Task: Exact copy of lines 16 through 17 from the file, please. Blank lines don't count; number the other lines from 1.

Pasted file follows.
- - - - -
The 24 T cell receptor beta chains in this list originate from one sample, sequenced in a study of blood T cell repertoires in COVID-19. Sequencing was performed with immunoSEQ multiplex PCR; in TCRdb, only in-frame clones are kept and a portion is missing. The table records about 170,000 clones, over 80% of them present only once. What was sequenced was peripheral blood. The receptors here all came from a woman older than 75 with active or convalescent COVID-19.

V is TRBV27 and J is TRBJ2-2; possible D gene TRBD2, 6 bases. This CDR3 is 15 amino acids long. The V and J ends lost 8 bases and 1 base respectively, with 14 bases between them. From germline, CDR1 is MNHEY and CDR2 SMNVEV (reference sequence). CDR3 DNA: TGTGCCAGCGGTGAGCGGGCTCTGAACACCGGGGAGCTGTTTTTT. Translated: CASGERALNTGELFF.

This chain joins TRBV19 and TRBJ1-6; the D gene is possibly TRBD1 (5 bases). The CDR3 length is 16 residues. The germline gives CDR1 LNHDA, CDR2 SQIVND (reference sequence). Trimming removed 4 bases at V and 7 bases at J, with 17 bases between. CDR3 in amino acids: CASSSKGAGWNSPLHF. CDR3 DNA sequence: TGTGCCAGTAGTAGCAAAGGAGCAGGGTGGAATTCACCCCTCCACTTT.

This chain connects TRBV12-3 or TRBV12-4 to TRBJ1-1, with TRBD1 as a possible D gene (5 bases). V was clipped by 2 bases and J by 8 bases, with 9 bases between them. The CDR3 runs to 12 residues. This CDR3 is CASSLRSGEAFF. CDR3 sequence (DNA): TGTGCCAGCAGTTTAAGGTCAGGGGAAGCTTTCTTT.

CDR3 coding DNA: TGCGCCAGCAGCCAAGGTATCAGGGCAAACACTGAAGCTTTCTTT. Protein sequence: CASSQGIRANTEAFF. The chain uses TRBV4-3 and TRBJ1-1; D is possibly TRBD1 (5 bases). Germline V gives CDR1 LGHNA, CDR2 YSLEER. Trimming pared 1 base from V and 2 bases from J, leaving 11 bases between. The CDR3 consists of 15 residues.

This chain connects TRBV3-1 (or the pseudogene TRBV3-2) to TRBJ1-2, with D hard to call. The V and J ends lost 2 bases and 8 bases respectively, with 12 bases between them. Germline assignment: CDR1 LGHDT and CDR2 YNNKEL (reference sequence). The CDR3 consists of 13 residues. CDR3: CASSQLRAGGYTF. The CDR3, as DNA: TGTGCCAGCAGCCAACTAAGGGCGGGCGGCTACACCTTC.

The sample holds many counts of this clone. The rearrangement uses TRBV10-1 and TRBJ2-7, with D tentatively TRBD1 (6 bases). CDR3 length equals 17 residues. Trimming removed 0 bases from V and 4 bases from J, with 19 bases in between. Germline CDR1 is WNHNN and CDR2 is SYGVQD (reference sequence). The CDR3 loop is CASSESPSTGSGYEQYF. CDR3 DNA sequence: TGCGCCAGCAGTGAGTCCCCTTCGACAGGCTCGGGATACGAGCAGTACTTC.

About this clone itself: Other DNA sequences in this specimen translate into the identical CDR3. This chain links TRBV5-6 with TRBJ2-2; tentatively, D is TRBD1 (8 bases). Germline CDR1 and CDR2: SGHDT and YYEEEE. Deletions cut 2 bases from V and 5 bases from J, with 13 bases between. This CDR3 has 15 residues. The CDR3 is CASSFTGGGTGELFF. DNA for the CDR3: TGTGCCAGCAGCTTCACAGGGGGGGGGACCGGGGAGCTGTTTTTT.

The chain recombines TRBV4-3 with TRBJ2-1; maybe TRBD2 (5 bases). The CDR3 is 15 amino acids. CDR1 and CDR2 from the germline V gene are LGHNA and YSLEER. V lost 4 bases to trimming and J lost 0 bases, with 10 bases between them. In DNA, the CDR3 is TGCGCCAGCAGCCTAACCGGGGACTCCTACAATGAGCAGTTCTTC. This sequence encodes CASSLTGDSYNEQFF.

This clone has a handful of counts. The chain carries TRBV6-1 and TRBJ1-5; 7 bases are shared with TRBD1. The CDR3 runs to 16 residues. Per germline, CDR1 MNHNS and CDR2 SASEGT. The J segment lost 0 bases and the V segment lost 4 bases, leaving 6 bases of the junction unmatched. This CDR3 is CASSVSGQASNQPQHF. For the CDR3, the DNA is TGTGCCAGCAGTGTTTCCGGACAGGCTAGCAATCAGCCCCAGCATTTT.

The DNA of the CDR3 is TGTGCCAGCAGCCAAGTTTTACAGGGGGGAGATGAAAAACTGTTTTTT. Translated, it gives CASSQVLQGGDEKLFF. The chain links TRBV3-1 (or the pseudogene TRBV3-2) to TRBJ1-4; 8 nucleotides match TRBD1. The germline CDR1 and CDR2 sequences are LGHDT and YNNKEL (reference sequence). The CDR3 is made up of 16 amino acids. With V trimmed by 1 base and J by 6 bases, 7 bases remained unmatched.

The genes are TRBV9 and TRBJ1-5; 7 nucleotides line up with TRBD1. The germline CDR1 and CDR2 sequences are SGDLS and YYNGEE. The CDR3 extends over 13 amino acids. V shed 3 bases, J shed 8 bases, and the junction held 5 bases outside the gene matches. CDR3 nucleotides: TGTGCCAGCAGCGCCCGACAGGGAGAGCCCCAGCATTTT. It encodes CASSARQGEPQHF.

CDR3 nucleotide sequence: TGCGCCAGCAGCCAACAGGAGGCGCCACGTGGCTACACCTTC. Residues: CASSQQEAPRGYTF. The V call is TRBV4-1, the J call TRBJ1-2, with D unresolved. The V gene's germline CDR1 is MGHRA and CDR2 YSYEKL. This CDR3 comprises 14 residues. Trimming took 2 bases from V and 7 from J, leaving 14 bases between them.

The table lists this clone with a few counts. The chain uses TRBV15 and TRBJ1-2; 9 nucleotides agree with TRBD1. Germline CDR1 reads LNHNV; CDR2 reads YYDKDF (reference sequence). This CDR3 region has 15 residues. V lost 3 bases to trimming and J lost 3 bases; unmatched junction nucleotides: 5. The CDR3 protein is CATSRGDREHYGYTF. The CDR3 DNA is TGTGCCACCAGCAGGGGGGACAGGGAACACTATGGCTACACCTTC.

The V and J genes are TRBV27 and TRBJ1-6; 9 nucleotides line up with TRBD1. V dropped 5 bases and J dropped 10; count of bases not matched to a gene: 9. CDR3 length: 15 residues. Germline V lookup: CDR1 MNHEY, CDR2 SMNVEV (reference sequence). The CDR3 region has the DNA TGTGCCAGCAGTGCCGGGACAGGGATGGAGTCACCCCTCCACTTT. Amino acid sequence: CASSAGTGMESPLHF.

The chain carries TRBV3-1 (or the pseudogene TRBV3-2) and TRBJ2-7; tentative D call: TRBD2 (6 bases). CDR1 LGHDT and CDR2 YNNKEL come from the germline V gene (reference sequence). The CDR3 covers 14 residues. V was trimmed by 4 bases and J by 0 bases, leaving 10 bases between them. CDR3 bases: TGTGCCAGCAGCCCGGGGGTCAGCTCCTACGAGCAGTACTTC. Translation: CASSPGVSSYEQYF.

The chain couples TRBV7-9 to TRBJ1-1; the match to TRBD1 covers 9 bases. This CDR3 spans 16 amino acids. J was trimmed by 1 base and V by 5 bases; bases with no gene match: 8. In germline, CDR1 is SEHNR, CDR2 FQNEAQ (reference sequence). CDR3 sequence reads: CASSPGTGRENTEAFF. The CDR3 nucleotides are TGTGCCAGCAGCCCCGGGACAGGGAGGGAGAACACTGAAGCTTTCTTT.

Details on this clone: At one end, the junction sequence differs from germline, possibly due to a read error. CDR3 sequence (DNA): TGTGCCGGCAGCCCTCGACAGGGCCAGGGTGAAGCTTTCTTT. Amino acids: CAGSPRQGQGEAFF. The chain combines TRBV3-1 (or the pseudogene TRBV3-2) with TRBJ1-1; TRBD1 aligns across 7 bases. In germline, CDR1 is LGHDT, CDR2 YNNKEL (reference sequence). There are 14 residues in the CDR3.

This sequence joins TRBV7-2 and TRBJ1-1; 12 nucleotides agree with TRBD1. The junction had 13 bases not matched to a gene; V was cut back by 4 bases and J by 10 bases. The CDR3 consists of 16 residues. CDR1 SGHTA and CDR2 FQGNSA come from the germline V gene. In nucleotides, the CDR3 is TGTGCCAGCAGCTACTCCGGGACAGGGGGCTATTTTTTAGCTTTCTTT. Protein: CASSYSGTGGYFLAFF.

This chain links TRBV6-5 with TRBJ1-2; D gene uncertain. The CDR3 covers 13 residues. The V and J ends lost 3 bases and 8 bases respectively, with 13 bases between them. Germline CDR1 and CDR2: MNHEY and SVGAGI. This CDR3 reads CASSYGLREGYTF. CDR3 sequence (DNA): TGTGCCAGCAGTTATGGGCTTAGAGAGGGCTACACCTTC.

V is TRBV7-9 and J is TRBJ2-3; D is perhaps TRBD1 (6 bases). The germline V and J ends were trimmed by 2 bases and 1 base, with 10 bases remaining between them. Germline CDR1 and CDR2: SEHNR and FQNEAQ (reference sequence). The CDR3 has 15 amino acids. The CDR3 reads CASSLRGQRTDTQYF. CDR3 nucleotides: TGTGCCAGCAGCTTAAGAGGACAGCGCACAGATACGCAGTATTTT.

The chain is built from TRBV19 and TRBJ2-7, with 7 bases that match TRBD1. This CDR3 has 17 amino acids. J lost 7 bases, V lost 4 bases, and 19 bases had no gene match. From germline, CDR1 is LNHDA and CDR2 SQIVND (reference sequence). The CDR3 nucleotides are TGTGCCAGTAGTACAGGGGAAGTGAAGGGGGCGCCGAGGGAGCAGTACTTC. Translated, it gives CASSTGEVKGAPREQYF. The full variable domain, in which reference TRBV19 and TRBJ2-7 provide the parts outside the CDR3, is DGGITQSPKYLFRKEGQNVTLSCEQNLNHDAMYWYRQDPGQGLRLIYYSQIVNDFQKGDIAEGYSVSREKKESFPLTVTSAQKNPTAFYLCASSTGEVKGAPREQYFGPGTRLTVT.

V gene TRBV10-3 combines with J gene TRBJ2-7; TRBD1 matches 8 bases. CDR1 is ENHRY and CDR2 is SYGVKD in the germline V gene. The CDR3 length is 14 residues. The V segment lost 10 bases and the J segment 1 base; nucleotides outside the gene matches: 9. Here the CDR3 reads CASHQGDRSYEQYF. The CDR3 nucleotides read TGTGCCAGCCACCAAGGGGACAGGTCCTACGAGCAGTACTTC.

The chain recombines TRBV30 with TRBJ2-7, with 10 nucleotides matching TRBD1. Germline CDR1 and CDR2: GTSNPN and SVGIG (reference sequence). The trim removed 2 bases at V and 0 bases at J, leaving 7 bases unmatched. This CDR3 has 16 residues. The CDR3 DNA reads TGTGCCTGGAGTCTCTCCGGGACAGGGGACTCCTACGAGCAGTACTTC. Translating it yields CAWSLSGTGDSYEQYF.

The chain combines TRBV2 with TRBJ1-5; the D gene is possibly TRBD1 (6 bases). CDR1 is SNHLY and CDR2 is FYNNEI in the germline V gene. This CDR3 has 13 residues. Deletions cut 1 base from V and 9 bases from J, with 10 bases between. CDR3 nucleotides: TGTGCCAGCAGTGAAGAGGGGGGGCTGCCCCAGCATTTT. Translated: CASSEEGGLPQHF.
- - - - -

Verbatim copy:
The chain carries TRBV3-1 (or the pseudogene TRBV3-2) and TRBJ2-7; tentative D call: TRBD2 (6 bases). CDR1 LGHDT and CDR2 YNNKEL come from the germline V gene (reference sequence). The CDR3 covers 14 residues. V was trimmed by 4 bases and J by 0 bases, leaving 10 bases between them. CDR3 bases: TGTGCCAGCAGCCCGGGGGTCAGCTCCTACGAGCAGTACTTC. Translation: CASSPGVSSYEQYF.

The chain couples TRBV7-9 to TRBJ1-1; the match to TRBD1 covers 9 bases. This CDR3 spans 16 amino acids. J was trimmed by 1 base and V by 5 bases; bases with no gene match: 8. In germline, CDR1 is SEHNR, CDR2 FQNEAQ (reference sequence). CDR3 sequence reads: CASSPGTGRENTEAFF. The CDR3 nucleotides are TGTGCCAGCAGCCCCGGGACAGGGAGGGAGAACACTGAAGCTTTCTTT.